Retreat and advance: Commissioners set priorities for 2012

Retreat and advance: Commissioners set priorities for 2012-attachment0

The Buncombe County Board of Commissioners huddled with staff Jan. 31 to discuss past accomplishments and current priorities. Here’s a look at some of the considerable ground they covered during their four-hour retreat.

Where we’ve been

County Manager Wanda Greene began by handing the commissioners a 33-page list of successes since fiscal year 2009, such as progress in implementing the Parks, Greenways and Recreation Services Master Plan, building new schools, improvements at the landfill and consolidating the Health and Social Services departments.

The commissioners, meanwhile, emphasized their efforts to bring jobs to the area, citing their involvement in the expansions of Arvato Digital Services in Weaverville and Ingles Markets in Black Mountain, as well as luring Linamar to Skyland.

“Citizens really care about jobs,” noted Greene, “and I think this shows we’re making progress.”

Several commissioners touted the Linamar deal, noting that the roughly $10 million in incentives the county kicked in was contingent on the Canadian auto-parts manufacturer providing at least 400 local jobs. Commissioner K. Ray Bailey, who chairs the Economic Development Coalition and was instrumental in arranging the deal, said the company might wind up hiring twice that many people if business is good. Unlike Volvo, which abandoned the Skyland facility the Canadian company now occupies in March of 2010 after the construction market tanked, “Linamar is here to stay,” asserted Bailey.

What’s next?

As the commissioners brainstormed priorities for the coming year, economic development and job growth again led the conversation. Clerk to the Board Kathy Hughes scribbled the commissioners’ ideas on a big piece of paper; they then affixed sticky notes to their preferred goals.

Other top priorities included work-force training, holding the tax rate steady, farmland preservation, school funding and continuing public/private partnerships.

“The majority of those things we already have in process,” noted Commissioner Carol Peterson. “I think that says a lot about what we’ve been accomplishing.”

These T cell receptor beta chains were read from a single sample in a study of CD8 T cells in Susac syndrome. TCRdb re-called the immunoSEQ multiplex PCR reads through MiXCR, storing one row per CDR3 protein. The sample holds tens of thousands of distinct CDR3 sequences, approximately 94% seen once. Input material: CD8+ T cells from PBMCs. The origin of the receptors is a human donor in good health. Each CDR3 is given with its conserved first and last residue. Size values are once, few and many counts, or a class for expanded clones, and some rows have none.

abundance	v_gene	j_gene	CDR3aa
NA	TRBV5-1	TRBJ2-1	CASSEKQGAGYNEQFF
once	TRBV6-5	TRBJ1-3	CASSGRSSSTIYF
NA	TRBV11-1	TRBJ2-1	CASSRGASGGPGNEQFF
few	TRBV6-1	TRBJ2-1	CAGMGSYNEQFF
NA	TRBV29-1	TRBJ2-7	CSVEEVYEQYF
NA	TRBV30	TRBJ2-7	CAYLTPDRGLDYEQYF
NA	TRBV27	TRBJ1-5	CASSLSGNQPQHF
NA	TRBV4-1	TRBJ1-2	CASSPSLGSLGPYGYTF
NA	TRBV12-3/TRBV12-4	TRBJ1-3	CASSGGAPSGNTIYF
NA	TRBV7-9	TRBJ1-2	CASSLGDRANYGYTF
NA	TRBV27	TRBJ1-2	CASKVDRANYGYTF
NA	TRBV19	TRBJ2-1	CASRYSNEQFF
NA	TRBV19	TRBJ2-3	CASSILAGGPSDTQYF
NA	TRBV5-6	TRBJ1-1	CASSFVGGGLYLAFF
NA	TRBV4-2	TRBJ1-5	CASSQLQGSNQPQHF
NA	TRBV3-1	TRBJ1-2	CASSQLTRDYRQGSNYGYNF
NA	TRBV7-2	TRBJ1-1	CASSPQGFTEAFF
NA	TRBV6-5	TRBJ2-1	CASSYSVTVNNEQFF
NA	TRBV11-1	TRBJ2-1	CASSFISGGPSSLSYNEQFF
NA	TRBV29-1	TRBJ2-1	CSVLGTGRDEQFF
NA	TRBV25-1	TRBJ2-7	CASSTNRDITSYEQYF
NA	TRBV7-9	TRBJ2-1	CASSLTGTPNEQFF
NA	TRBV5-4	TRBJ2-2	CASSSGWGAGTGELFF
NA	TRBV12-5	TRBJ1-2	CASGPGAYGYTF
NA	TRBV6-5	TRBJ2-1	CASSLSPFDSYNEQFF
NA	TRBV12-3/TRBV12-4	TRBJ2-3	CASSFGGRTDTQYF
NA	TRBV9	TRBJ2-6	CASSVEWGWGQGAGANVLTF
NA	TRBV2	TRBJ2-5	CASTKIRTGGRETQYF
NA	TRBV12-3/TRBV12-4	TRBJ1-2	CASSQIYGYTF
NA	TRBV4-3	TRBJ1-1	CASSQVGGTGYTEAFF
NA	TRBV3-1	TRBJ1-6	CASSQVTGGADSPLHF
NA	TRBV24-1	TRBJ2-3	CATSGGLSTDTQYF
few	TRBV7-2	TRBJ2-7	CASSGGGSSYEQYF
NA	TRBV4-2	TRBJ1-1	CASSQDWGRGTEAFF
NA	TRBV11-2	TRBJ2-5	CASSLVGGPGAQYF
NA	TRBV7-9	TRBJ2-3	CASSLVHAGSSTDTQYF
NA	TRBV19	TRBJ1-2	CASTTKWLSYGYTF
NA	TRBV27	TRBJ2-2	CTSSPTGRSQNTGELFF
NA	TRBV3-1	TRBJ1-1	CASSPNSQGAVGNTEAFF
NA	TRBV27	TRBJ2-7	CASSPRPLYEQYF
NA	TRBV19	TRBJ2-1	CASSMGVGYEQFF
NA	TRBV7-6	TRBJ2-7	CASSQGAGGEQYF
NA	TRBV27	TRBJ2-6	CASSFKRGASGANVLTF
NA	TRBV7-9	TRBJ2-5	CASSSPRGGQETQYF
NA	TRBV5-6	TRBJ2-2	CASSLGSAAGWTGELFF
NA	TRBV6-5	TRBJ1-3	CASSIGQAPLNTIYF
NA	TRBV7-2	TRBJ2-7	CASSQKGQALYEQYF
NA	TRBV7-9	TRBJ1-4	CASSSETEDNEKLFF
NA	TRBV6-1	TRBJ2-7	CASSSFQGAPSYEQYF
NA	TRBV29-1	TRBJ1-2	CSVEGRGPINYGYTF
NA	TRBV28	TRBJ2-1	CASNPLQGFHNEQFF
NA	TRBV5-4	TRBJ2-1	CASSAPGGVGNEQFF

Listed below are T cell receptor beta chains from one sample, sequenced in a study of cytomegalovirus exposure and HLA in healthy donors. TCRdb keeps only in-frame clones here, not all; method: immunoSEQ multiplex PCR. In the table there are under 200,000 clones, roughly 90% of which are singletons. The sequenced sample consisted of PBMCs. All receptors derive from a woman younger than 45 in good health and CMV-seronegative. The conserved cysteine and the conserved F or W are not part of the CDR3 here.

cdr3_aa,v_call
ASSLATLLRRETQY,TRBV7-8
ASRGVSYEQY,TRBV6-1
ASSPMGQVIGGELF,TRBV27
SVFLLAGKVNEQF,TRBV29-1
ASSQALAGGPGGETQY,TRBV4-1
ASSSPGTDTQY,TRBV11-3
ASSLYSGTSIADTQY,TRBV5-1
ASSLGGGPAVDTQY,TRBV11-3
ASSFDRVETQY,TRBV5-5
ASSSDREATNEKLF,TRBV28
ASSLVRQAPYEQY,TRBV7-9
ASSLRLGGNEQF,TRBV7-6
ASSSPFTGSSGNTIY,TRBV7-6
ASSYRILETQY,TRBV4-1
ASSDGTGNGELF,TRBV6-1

Vice Chair Bill Stanley arrived 45 minutes late due to a previously scheduled volunteer commitment with Meals On Wheels. Stanley missed much of the brainstorming but said he agreed with the resulting list.

Commissioner Holly Jones, though, urged her colleagues to add two items to the list: Updating the county’s employment-nondiscrimination policy (particularly concerning sexual orientation) and funding building improvements at Asheville Middle School on French Broad Avenue. Conditions at the school (a neighbor of the YWCA, where Jones served as executive director for nearly 16 years) are “horrendous,” she said, adding,

“That beats any capital need now that A-B Tech has their way out of capital problems.” In November, voters narrowly endorsed a quarter-cent sales-tax increase to fund improvements at the community college; the commissioners subsequently approved the measure.

Looming school needs

Jones again hammered home the idea of funding renovations at Asheville Middle during presentations by city and county school officials, calling the old building “our county’s dirty little secret.”

Superintendent Allen Johnson of the Asheville City Schools agreed that repairing Asheville Middle and Isaac Dickson Elementary should be top priorities. Greene, however, cautioned that the work could cost about $80 million, adding that this would probably require either a tax hike or major cuts in other services. And county Finance Director Donna Clark said investing so much money in Asheville schools rather than those in unincorporated parts of the county would be “unprecedented.”

“I don’t care that it’s in the city: It’s in the county too,” countered Jones, urging staff to scrutinize the budget to find the needed funds without raising taxes or cutting services.

“The need is just screaming,” she maintained. “I know everyone wants to fix it. … I think we can do it.”

Meanwhile, Tim Fierle, director of facility services for the Buncombe County Schools, said the recent completion of two new intermediate schools has gone a long way toward supplying the needed capacity. But the Enka District, he warned, is growing fast and may need a new $22 million middle school within the next decade.

Other capital projects